StorOne is one vendor that focuses on the storage software stack efficiencies. More efficient software frees up CPU cycles for read/write. This is a nontrivial exercise, requiring lots of time and effort.
A few other vendors, like Hitachi Vantara, are using field-programmable gate arrays, and Fungible and Mellanox Technologies are using ASICs designed to offload parts of the storage software stack to free up cycles. Several vendors, including Dell EMC, Hewlett Packard Enterprise, IBM and NetApp, implement scale-out storage architectures that add additional controllers, CPUs, cores and cycles to the system, while also adding rack space, cables and switches, among other things.
Fungible combines offload with scale-out. Whereas, Pavilion Data Systems scales in, adding more controllers and CPUs, internally spreading the software load, connected via high-performance PCIe switching. It's important to note how a storage system is scaled-out. It can mean diminishing marginal returns on each additional controller, limiting the maximum number. How effectively a storage vendor solves the CPU issues goes a long way toward solving storage read/write latencies.
3. External interconnect
The external interconnect is yet another major source of storage latency. Many storage pros focus on network bandwidth rather than latency. It's not that bandwidth isn't important; it is, especially for parallel file system applications. The NICs, adapters, PCIe generation, port bonding and switches all have an impact on bandwidth. NICs, adapters, and switches range from 1 Gbps to 400 Gbps per port. However, PCIe Gen 3 bandwidth tops out at 128 Gbps with 16 lanes, meaning it can't really support 200 to 400 Gbps ports. PCIe Gen 4 has two times the bandwidth of Gen 3, and PCIe Gen 5 has two times the bandwidth of Gen 4.
But storage latency is the more pervasive and generally applicable performance issue. Standard TCP/IP Ethernet used for NFS, SMB and iSCSI has the highest networking latencies. Fibre Channel (FC) has the next highest latency. Remote direct memory access networks -- such as InfiniBand; RDMA over converged Ethernet (RoCE); and NVMe-oF running on InfiniBand, Ethernet, FC and TCP/IP Ethernet -- provide the lowest networking latencies. RDMA radically reduces external latencies between the application servers and the storage system or SDS, bypassing the CPU and going directly to memory. Its latencies are equivalent to those of internal direct-attached storage. The amount of memory in each controller becomes important in minimizing latency and maximizing performance.
Some argue that the external interconnect between applications and SDS is irrelevant when running in HCI, but that would be incorrect. There are multiples nodes in most HCI clusters. The latency between an application in one node and the storage in another is greatly affected by the external interconnect, just like it is for storage systems and standalone SDS.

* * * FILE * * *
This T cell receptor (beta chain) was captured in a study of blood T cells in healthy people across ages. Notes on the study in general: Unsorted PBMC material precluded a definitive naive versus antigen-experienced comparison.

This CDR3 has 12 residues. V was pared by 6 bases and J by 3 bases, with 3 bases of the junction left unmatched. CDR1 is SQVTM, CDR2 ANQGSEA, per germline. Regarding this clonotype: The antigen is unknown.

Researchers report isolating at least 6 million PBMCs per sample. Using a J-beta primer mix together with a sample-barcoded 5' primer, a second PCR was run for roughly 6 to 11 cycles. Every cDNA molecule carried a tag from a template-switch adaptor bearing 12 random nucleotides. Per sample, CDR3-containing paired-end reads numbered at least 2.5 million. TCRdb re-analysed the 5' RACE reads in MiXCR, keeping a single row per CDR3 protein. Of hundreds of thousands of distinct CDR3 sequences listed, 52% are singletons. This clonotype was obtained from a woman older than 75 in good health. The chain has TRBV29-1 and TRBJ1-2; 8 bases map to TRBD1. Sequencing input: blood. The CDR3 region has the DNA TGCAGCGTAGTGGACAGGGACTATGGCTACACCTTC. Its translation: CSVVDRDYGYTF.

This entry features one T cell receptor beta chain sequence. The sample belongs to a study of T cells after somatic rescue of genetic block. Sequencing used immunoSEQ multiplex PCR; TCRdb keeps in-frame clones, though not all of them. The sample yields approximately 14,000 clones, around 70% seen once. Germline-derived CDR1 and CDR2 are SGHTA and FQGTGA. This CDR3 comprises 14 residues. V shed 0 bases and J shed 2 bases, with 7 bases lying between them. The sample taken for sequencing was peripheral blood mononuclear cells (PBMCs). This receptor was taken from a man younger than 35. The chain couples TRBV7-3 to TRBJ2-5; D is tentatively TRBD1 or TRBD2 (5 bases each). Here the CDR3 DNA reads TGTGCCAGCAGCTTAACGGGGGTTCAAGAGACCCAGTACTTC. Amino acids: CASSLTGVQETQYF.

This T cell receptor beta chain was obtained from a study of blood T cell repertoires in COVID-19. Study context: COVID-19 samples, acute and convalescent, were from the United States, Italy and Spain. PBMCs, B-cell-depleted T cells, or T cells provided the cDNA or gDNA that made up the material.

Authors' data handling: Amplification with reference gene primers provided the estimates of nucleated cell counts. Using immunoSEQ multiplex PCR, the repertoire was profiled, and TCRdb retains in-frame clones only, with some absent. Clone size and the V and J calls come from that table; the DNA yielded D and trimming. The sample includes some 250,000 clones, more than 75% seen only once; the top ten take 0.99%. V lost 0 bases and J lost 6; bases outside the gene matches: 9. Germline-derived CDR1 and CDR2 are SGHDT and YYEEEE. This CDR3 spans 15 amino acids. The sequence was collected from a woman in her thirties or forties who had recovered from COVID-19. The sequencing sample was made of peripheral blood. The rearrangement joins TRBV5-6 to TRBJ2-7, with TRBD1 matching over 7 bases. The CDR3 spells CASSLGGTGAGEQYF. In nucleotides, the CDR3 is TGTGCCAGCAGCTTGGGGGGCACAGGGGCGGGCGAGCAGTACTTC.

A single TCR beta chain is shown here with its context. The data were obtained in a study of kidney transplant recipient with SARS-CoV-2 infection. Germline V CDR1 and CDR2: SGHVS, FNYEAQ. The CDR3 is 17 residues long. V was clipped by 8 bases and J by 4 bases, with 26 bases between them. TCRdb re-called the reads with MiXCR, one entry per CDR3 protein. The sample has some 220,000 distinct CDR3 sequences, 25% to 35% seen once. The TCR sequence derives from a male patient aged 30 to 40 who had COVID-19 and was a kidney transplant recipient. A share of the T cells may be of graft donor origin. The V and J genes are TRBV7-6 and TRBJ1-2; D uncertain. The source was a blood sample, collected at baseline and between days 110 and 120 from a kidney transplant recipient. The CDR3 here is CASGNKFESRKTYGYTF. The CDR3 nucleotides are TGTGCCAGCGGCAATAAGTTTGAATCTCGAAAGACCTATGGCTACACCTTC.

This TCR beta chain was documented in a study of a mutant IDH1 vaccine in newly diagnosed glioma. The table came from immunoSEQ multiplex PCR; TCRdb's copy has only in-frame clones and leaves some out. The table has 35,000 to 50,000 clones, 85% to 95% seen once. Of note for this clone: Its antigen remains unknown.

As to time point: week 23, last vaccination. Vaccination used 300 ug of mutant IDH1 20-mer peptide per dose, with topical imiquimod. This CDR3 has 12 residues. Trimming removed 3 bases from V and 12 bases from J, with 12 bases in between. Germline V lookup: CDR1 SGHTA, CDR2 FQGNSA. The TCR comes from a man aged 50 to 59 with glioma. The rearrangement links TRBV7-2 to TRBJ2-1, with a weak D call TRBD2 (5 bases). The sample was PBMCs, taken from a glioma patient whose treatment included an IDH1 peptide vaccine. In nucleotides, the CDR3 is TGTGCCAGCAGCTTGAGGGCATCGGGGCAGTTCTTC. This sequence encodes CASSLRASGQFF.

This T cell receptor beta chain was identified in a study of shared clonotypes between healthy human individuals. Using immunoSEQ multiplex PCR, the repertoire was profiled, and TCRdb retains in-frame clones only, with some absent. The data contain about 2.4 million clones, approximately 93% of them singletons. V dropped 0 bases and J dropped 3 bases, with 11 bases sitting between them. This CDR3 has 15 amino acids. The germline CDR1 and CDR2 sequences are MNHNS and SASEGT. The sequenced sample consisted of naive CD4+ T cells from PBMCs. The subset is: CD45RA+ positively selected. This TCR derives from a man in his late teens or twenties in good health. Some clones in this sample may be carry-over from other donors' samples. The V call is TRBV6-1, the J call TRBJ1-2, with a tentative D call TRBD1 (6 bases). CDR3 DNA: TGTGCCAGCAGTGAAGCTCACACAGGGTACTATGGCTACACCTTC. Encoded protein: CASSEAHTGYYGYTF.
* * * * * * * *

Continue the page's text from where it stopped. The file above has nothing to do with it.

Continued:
4. Internal interconnect
The next storage latency source is the internal interconnect. NVMe is the lowest latency, highest performance flash SSD interface today. It also uses a PCIe bus interconnect. Most CPUs have a limited number of PCIe slots. Some of those are required for the external interconnect. Some may be used by GPUs or other for functions. There's a hard limit on the number of NVMe drives that can be connected to a specific storage controller. Increasing that number, requires either more interconnect controllers, a PCIe switch or both.
Most all-flash arrays have been using SAS/SATA flash SSDs. The SAS/SATA controller adds another latency hop in the path. Additionally, SATA drive bandwidth is limited to 6 Gbps, whereas SAS drive bandwidth is limited to 24 Gbps. These interconnects have less bandwidth and significantly more latency.
How persistent memory can optimize storage performance
And then there's the newest non-volatile media called 3D XPoint (Intel brands it as Optane). 3D XPoint is faster with higher write endurance than NAND flash, but it's slower than dynamic RAM (DRAM). It's available as an NVMe drive, called storage class memory (SCM), and as a DIMM, called PMem.
SCM drives are available from Intel and Micron. PMem is only available from Intel. SCM is approximately three times faster than NVMe NAND flash drives. Unfortunately, the cost justification is the problem; SCM drives cost considerably more than three times on a per gigabyte basis. Even so, Dell EMC, StorOne and Vast Data offer SCM drives as a high-performance tier in their architectures.
PMem is a different story and could be a more immediate way to eliminate sources of storage latency. It connects to the memory bus via a DIMM slot. Capacities are double that of DRAM DIMMs, topping off at 512 GB or, approximately, 3 TB of PMem per server. But every PMem module must be paired with a DRAM module. PMem latency is about 25 times higher than DRAM, but it's more than 80 times lower than NVMe flash.
Intel's PMem has two operating modes -- Memory Mode and App Direct Mode. Memory Mode turns PMem into volatile memory because PMem uses DRAM as cache to make it transparent to applications. App Direct Mode has four variations. All of them require application modifications to use PMem as an extremely high-performance storage tier.
As of this writing, only Oracle has implemented PMem in its Exadata system's storage. It uses 100 Gbps RoCE to connect the Exadata database servers to the storage servers. The system allows all Exadata database servers access to all PMem in the storage servers. Oracle can provide up to 1.5 TB of PMem per storage server, 27 TB per rack and nearly half a petabyte per system. Expect other storage vendors to implement this approach soon.
In summary, each of these technologies -- storage controllers, the storage software stack, and external and internal interconnects, as well as PMem -- have an outsized impact on the performance of storage systems and SDS in terms of latency, IOPS, throughput and bandwidth. These areas are good places to pay attention to when fine-tuning your enterprise storage and getting rid of sources of storage latency.